As the world gets smaller, it’s rarer and rarer today to find true explorers, those who are the first to visit and map out foreign lands and cultures.
For Nepal, that explorer was Toni Hagen. He was a Swiss geologist who first set foot in Nepal in 1950 as a member of a Swiss foreign aid mission.
These days of course, Nepal and its Himalayas are very popular on the trekking circuit for world travelers. But before Toni and other select early visitors arrived in Nepal in the 1950’s, the country was still “forbidden” to outsiders.
Toni obtained the first trekking permit ever issued to a foreigner traveling in Nepal. Think about that when you receive your own trekking permit there. Amazing.
Altogether, Toni spent over a dozen years in Nepal, walking 14,000 miles, enduring everything from icy blizzards to torrential monsoon rains, while carrying out the first geographical and geological surveys of the country for the Nepalese government and for the United Nations.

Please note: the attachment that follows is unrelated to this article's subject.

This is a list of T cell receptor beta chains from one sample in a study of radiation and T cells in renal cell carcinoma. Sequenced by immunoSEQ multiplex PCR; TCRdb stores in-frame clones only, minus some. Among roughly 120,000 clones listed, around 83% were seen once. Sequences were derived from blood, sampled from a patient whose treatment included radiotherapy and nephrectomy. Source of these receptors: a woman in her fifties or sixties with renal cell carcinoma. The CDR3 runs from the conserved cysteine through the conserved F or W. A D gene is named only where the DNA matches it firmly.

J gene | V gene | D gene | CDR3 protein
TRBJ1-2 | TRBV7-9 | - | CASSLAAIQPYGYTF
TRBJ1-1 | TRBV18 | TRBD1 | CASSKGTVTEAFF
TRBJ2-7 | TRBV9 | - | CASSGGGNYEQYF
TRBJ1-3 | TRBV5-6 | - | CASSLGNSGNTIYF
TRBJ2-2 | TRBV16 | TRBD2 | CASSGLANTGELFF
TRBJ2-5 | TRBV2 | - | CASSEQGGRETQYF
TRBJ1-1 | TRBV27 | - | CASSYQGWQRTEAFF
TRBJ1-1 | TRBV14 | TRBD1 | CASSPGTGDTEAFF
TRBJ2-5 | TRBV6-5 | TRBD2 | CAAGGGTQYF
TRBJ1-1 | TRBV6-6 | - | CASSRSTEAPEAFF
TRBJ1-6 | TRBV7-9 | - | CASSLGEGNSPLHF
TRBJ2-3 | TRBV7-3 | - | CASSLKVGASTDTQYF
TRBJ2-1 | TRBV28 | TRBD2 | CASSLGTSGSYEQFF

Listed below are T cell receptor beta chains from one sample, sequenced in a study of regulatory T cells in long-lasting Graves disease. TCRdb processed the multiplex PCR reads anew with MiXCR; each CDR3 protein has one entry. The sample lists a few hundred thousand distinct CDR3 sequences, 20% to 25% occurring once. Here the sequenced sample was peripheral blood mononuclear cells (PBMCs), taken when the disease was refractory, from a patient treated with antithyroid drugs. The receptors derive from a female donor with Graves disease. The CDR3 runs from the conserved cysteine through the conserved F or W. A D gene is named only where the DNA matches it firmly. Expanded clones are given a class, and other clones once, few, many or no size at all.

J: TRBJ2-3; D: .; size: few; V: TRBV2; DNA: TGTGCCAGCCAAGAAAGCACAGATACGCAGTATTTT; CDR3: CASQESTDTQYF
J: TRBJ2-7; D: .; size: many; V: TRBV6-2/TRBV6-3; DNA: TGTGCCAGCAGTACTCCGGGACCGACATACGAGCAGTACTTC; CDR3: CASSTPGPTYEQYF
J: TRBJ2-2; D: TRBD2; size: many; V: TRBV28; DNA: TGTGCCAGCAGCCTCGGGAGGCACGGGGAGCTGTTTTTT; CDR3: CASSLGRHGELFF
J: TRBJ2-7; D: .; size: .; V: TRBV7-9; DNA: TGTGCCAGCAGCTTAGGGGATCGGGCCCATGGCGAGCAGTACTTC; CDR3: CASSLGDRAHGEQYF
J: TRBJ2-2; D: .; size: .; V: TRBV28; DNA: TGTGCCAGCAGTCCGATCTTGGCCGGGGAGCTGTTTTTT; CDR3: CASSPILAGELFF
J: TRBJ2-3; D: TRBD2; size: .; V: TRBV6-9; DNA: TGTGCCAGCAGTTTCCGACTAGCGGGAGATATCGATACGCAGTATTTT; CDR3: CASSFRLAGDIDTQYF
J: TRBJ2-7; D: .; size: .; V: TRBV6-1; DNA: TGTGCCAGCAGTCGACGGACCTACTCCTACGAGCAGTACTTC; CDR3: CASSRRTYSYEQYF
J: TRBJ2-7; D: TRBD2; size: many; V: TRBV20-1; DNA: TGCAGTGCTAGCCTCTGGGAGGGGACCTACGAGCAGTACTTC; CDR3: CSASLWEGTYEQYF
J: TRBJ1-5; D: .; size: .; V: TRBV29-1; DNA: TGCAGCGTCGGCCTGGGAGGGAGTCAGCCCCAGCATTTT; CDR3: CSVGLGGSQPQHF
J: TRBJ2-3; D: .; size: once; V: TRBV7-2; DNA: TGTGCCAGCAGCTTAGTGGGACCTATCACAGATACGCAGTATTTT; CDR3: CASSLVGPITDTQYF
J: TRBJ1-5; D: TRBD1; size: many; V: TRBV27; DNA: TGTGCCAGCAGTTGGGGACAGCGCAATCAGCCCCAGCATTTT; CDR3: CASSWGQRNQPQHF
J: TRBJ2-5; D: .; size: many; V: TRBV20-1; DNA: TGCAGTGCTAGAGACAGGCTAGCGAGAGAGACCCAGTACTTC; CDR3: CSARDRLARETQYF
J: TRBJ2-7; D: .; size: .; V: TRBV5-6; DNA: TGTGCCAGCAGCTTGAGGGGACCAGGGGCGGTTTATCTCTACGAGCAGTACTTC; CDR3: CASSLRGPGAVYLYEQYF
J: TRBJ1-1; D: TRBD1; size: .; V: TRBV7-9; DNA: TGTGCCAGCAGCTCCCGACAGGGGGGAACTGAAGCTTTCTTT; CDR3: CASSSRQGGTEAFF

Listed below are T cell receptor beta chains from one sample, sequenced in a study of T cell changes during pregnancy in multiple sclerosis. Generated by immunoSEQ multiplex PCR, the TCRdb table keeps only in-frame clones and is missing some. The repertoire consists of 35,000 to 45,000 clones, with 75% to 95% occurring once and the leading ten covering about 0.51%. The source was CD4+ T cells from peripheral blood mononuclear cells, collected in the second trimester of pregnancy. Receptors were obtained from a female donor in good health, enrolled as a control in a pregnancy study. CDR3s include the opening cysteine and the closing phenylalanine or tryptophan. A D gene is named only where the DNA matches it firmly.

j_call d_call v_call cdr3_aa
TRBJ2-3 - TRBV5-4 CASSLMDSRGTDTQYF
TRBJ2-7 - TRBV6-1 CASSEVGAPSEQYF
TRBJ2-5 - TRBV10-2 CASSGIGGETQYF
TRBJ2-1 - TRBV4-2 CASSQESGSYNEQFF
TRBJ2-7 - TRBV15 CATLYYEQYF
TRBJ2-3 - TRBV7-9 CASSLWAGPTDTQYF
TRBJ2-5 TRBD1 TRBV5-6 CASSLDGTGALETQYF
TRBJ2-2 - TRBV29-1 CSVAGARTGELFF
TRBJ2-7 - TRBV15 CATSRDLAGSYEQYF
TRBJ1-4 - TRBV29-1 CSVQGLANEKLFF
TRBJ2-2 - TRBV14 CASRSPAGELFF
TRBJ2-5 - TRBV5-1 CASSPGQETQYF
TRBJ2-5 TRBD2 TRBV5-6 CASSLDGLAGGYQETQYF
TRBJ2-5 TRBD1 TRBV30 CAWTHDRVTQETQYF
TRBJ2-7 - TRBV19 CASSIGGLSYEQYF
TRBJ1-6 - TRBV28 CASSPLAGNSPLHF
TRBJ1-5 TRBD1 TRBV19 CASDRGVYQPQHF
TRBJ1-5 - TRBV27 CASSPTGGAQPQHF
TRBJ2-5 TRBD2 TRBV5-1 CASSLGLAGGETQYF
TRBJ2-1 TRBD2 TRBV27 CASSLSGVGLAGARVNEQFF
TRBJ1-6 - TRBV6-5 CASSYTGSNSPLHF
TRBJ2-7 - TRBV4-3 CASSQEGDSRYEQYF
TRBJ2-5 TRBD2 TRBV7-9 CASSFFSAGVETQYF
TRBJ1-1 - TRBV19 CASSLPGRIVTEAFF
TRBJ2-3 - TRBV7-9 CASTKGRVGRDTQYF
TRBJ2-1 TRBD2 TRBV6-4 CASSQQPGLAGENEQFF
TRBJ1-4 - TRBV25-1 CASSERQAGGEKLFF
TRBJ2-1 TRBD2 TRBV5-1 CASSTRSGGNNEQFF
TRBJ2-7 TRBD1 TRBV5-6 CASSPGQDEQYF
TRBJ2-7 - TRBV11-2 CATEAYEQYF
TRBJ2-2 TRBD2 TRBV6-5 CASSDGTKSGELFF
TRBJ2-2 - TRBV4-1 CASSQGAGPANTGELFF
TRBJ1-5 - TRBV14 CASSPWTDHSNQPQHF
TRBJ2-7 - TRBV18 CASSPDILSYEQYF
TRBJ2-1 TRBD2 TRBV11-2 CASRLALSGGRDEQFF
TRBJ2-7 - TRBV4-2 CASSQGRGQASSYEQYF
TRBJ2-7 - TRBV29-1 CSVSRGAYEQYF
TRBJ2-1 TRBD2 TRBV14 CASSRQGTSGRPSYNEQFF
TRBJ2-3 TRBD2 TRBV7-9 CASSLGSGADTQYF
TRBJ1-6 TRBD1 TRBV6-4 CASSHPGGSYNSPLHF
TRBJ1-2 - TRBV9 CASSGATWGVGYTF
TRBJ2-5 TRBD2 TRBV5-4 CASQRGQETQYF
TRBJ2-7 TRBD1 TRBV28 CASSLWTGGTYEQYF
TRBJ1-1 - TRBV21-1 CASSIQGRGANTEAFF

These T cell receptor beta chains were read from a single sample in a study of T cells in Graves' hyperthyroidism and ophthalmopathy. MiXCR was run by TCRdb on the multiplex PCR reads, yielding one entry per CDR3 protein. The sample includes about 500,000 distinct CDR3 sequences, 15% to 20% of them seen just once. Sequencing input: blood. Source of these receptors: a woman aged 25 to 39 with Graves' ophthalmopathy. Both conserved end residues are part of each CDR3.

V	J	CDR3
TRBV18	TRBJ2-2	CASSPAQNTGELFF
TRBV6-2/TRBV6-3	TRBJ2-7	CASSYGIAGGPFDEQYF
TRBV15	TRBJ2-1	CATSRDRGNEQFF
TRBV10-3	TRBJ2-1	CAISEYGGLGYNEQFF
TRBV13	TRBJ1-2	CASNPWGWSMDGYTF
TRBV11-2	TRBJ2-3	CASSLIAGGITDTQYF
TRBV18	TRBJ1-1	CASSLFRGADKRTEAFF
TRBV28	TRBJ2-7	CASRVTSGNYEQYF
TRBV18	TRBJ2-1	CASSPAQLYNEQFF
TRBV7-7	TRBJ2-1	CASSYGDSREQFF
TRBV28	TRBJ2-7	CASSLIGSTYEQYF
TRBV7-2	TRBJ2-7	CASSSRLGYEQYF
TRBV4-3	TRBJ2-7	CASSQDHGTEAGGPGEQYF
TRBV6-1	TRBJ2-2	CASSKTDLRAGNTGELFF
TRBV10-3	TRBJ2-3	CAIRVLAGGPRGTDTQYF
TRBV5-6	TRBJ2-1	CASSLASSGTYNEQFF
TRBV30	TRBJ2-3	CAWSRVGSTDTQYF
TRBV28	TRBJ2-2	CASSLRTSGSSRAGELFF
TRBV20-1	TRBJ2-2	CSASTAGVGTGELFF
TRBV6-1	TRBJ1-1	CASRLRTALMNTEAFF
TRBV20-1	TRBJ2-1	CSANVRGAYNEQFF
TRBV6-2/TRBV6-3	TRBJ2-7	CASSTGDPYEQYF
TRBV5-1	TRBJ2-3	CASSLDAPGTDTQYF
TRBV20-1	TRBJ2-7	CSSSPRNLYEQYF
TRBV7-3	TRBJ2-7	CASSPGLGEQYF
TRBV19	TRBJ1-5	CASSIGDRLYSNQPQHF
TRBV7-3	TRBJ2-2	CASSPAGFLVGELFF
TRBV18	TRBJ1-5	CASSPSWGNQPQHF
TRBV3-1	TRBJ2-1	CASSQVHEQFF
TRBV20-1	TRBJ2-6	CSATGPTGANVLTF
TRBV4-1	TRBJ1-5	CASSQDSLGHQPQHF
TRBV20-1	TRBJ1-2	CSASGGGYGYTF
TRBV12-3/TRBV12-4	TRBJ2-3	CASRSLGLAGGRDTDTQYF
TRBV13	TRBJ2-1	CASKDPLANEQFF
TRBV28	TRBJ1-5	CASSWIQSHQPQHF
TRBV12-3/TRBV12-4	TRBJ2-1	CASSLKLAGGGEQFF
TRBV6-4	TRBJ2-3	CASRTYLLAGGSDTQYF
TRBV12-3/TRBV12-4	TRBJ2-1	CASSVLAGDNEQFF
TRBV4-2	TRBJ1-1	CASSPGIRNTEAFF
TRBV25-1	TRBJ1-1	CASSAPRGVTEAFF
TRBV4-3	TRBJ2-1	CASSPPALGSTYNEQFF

Toni plotted sites for hydropower projects like Kulekhani and the Karnali Bend, proposed a east-west electric train artery, ropeways for mountain transport, and advocated rural eco-tourism.
His most famous quote about Nepal though indicates what really impressed him the most about Nepal: “I found the people more important than the rocks.”
Toni, who died in 2003 at the age of 85, documented his work and experiences.
His 1961 book Nepal is still valuable to modern travelers.
He also filmed a documentary on Nepal between 1950 and 1958.
Toni did narrate one version in English, but that version is hard to find online.
The version I am posting below has a narrator speaking Nepali. Still, the images and scenes from Nepal in the 1950s make it well worth watching.